If you are writing a hello world program, you probably aren’t too concerned about how the compiler translates your source code to machine code. However, if your code runs on something that people’s lives depend on, you will want to be a bit pickier and use something like the COMPCERT compiler. It’s a formally verified compiler, meaning there is a mathematical proof that what you write in C will be correctly translated to machine code. The compiler can generate for PowerPC, ARM, RISC-V, and x86, accepting a subset of ISO C 99 with a few extensions. While it doesn’t produce code that runs as fast as gcc, you can be sure the generated code will do what you asked it to do.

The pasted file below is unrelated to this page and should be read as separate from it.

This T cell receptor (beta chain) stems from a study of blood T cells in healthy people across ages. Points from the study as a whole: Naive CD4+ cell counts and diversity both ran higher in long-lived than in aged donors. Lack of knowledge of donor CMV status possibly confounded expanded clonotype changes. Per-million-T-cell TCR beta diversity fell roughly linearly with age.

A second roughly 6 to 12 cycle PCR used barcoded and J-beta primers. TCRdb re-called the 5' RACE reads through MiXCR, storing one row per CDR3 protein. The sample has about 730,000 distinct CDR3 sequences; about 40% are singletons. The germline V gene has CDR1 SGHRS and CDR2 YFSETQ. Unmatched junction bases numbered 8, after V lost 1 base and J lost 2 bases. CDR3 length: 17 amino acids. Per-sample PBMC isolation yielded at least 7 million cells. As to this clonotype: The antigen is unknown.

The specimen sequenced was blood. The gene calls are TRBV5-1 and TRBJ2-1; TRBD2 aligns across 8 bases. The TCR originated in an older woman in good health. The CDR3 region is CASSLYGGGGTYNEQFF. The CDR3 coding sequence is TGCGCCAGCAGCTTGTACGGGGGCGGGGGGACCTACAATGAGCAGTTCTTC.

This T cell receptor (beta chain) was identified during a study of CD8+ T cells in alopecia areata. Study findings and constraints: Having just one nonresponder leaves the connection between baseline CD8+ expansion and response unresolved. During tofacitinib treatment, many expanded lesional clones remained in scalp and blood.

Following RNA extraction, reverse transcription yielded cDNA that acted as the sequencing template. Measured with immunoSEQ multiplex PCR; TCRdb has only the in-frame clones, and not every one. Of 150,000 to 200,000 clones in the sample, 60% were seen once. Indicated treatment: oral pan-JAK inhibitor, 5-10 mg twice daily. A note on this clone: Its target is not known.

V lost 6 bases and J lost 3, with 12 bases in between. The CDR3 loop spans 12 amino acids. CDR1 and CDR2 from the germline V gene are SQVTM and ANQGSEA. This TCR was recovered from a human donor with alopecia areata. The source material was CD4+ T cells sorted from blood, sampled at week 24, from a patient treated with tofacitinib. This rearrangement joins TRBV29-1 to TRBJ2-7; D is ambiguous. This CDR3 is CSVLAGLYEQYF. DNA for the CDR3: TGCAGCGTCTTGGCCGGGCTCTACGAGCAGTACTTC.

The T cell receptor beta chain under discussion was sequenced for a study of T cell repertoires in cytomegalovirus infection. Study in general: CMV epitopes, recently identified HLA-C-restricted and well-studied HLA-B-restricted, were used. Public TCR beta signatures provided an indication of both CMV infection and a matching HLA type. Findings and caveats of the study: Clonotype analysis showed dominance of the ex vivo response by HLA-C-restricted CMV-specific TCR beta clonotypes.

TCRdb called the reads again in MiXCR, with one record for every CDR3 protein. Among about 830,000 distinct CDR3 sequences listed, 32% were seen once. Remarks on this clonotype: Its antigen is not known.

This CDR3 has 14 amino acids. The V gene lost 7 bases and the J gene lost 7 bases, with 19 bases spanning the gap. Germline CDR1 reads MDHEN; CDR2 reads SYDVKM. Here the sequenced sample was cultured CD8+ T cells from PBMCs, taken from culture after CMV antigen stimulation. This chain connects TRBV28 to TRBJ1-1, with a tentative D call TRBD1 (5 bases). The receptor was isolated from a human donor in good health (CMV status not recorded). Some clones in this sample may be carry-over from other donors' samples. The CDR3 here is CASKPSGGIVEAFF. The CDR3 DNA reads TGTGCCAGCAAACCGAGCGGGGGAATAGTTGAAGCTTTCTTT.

Of course, this still provides no assurance that your code will work. It just means that if you write something such as “x=0;” the generated code will set x to zero and will not do anything else. You can apply formal methods to verify your source code and be assured that the compiler doesn’t introduce possible failures. Cases where code like “x=0;” does extra things or incorrect things are very hard to figure out because the source code is correct and an examination of the generated code would be necessary to find the compiler’s code generation bug.